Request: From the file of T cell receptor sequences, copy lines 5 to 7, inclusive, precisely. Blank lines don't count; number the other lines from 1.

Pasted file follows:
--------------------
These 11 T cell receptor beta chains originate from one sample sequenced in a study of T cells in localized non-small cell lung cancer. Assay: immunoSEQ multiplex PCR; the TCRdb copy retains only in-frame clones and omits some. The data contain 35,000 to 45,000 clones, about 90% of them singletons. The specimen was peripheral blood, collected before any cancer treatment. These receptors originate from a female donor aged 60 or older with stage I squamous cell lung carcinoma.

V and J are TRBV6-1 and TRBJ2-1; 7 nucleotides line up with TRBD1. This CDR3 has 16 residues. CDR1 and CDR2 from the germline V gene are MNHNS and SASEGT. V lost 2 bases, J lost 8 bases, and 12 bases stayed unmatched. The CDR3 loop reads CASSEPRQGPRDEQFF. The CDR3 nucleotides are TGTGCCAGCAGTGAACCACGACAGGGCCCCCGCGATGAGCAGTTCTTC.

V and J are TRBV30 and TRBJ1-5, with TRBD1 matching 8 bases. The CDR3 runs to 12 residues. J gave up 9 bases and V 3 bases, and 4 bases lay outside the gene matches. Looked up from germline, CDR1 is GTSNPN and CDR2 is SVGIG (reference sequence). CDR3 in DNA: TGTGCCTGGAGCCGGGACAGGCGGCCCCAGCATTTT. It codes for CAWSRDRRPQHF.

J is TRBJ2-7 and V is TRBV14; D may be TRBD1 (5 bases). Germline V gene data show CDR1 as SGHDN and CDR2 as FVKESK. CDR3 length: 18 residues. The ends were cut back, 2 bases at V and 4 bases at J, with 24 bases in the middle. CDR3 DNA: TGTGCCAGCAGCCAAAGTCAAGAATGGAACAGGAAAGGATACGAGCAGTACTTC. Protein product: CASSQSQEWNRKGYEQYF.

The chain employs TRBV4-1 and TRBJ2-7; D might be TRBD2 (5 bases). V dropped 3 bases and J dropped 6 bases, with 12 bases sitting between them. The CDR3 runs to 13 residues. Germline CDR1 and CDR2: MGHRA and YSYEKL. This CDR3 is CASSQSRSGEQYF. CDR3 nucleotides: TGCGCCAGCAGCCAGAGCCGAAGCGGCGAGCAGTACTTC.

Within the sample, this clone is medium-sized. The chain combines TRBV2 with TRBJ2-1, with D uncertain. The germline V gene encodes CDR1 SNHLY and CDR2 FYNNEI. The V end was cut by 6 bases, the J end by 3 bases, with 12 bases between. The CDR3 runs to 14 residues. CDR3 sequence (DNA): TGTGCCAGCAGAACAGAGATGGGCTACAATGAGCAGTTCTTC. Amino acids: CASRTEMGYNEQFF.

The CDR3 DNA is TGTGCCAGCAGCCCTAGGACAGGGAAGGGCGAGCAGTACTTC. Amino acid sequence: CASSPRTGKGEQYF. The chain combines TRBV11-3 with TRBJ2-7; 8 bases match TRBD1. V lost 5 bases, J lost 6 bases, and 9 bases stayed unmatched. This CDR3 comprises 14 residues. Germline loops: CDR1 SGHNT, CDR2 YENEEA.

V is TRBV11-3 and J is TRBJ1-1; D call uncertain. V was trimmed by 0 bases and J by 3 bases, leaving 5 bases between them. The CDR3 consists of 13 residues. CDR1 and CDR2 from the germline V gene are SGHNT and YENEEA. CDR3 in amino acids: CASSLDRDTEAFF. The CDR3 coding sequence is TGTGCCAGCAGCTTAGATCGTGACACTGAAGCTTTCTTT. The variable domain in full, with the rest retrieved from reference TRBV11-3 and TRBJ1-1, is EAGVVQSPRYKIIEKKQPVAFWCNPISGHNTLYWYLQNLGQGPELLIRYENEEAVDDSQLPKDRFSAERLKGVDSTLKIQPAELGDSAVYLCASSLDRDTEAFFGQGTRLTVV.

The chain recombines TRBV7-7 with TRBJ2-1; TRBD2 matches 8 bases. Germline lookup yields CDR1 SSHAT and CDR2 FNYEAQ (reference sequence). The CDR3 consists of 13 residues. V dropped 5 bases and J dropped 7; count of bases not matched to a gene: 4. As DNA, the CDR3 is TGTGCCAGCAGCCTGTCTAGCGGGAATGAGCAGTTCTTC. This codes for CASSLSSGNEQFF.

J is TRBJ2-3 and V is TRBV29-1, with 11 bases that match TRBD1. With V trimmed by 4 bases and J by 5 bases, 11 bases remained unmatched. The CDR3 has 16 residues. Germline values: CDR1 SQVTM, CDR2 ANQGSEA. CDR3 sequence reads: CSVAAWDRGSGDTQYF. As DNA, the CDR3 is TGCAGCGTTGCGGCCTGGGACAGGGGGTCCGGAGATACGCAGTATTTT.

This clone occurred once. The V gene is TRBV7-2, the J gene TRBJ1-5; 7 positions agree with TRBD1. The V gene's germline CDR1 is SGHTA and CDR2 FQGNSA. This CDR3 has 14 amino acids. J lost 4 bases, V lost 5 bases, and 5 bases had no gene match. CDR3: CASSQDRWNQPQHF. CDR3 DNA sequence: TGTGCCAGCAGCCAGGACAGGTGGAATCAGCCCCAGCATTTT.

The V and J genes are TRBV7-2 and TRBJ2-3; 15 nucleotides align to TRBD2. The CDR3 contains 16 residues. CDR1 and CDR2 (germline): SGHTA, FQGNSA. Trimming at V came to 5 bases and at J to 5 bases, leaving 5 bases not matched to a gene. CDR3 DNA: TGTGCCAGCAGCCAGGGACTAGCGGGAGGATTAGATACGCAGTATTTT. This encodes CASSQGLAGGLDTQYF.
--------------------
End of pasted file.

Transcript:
The chain employs TRBV4-1 and TRBJ2-7; D might be TRBD2 (5 bases). V dropped 3 bases and J dropped 6 bases, with 12 bases sitting between them. The CDR3 runs to 13 residues. Germline CDR1 and CDR2: MGHRA and YSYEKL. This CDR3 is CASSQSRSGEQYF. CDR3 nucleotides: TGCGCCAGCAGCCAGAGCCGAAGCGGCGAGCAGTACTTC.

Within the sample, this clone is medium-sized. The chain combines TRBV2 with TRBJ2-1, with D uncertain. The germline V gene encodes CDR1 SNHLY and CDR2 FYNNEI. The V end was cut by 6 bases, the J end by 3 bases, with 12 bases between. The CDR3 runs to 14 residues. CDR3 sequence (DNA): TGTGCCAGCAGAACAGAGATGGGCTACAATGAGCAGTTCTTC. Amino acids: CASRTEMGYNEQFF.

The CDR3 DNA is TGTGCCAGCAGCCCTAGGACAGGGAAGGGCGAGCAGTACTTC. Amino acid sequence: CASSPRTGKGEQYF. The chain combines TRBV11-3 with TRBJ2-7; 8 bases match TRBD1. V lost 5 bases, J lost 6 bases, and 9 bases stayed unmatched. This CDR3 comprises 14 residues. Germline loops: CDR1 SGHNT, CDR2 YENEEA.